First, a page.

My love affair with Nimpkish Camp has been a lengthy one, on and off again for thirty years. Back then, it was a beautiful Canfor townsite loved by all its inhabitants. Not only did it have most modern amenities but one of the most magnificent views in B.C. I remember painting from the front yard of Ray and Helga Wilkinson’s looking across Nimpkish Lake to the Karmutzen Range while being pampered with coffee and cookies. What a superb town in a glorious era.
Today there is nothing there but young trees, in a park-like atmosphere of tall grass with intruding salal and salmon berries. However, if you stop where the community hall used to be, you can still hear the elusive sounds of music and revelry that was a part of the life of a thriving community.
If you walk toward the lake you will reach a steep escarpment that was once the shores of the lake. At the bottom of it you will discover, to your surprise (if you’ve never been there before), a lovely campground on the level area between the escarpment and the lake. This was built, courtesy of Canadian Forest Products, for the community as a picnic site and has been maintained to this day — all free of charge!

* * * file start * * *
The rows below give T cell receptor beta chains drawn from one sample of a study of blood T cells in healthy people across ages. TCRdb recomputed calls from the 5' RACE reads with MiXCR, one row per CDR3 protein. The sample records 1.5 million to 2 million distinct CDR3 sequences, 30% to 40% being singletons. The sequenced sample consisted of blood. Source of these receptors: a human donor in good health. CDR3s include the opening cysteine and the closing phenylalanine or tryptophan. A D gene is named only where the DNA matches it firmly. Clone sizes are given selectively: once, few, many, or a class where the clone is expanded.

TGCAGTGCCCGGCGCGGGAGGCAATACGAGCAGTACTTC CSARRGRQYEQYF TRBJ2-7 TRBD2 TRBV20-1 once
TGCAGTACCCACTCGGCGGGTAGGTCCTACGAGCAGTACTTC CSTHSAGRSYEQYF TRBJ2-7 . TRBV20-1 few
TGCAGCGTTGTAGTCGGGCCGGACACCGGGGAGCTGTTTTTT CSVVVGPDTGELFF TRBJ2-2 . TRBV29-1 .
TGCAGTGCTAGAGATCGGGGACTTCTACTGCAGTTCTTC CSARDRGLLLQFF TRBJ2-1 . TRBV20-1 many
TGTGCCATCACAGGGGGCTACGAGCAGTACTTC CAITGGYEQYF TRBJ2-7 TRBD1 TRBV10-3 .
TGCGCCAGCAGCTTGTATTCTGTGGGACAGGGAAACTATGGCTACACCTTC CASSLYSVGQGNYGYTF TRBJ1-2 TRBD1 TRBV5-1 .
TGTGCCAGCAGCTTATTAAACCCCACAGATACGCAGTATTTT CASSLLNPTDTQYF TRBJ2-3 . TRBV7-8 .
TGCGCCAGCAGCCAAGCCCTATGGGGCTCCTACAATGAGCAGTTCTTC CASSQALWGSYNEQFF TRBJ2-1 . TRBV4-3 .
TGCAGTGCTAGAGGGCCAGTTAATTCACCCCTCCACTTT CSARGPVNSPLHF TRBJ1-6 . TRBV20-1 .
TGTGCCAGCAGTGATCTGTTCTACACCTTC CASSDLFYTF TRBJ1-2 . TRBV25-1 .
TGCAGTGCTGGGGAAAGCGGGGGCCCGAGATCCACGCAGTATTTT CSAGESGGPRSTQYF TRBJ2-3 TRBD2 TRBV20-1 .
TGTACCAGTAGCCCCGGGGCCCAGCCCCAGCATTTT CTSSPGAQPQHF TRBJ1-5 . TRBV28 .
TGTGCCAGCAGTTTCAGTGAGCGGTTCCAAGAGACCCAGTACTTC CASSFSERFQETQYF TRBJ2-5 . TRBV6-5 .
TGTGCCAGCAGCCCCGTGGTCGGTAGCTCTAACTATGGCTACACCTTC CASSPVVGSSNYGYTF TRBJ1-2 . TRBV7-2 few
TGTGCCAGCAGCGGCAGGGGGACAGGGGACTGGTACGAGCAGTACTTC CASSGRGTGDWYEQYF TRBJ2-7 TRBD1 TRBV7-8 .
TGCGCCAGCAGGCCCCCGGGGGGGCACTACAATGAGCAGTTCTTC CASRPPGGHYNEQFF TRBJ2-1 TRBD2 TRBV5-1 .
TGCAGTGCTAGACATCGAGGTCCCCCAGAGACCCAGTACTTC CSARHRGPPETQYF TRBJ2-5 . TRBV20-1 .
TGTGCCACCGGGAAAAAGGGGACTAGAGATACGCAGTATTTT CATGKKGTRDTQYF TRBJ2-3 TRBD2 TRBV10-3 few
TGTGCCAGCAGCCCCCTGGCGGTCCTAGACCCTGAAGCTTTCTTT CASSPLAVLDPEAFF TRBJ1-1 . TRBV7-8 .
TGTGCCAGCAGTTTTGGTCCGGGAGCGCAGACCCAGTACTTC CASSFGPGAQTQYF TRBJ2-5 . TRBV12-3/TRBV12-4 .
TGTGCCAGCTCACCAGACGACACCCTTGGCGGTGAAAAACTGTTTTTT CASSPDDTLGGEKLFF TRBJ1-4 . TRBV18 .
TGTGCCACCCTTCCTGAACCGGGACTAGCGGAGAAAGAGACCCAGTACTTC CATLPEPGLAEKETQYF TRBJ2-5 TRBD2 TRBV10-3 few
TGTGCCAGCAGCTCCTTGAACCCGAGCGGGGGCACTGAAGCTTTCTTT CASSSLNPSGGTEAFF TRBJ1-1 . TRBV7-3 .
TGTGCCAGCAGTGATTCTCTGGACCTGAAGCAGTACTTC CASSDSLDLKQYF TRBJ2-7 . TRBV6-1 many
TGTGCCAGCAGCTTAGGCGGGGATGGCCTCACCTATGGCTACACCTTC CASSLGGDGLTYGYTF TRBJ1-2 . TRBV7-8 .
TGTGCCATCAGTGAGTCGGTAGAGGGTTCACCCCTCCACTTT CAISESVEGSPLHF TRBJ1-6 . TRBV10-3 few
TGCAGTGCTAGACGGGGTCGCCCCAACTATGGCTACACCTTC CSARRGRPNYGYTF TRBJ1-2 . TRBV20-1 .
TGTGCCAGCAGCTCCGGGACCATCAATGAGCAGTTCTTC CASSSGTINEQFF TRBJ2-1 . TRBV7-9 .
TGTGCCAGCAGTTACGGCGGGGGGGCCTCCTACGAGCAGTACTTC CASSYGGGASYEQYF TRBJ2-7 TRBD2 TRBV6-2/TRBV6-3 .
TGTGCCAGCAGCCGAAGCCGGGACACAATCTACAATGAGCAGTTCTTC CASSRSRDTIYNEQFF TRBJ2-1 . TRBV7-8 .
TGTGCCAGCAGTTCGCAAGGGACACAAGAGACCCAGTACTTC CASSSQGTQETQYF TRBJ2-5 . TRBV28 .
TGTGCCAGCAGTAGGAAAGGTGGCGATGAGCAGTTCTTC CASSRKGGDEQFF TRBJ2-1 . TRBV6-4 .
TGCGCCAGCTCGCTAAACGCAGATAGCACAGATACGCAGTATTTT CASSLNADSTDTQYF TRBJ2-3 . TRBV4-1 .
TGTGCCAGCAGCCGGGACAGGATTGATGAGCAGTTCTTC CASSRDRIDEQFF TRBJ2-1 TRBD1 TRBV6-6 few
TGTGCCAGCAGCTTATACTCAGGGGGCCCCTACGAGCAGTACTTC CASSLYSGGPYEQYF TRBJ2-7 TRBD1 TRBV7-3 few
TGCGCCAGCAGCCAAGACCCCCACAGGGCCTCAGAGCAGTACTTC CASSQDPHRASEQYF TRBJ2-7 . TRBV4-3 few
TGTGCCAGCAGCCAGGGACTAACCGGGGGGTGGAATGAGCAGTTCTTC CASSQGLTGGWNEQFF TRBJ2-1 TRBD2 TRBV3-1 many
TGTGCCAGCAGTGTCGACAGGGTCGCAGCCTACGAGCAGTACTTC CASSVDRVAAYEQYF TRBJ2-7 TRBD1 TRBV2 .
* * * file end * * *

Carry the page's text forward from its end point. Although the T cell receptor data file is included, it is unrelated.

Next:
In the summer, when the land in the interior of the island warms, the lake becomes a huge funnel pulling in the cool air from the ocean. On a sunny day, like clockwork, each afternoon the lake at its upper end becomes a foaming froth of whitecaps. This phenomena has made the Nimpkish Campsite a haven for windsurfers. In July the whole thing looks like some huge Gypsy encampment with people vying for space along the narrow ribbon of shoreline. Once again, it has become a thriving, albeit seasonal, community.
Although I have enjoyed many a campfire singsong with this crazy group of thrill seekers, my favourite time there is in the offseason. Often in winter, not only because it is a haven from the southeast winds that plague us at that time of year, but also because it faces south, capturing the warmth of the afternoon sun.
This spring, when I painted this watercolour on the spot, it was actually hot! And guess what? It was warm enough to pull in the breezes from the ocean and whip up some whitecaps. As I was painting the wild roses in the foreground, I felt a presence. Could it have been one of the Gypsy surfers astro-traveling and making sure I wasn’t taking his campsite?
Gordon Henschel owns an art gallery in Nimpkish Heights. www.henschel.ca.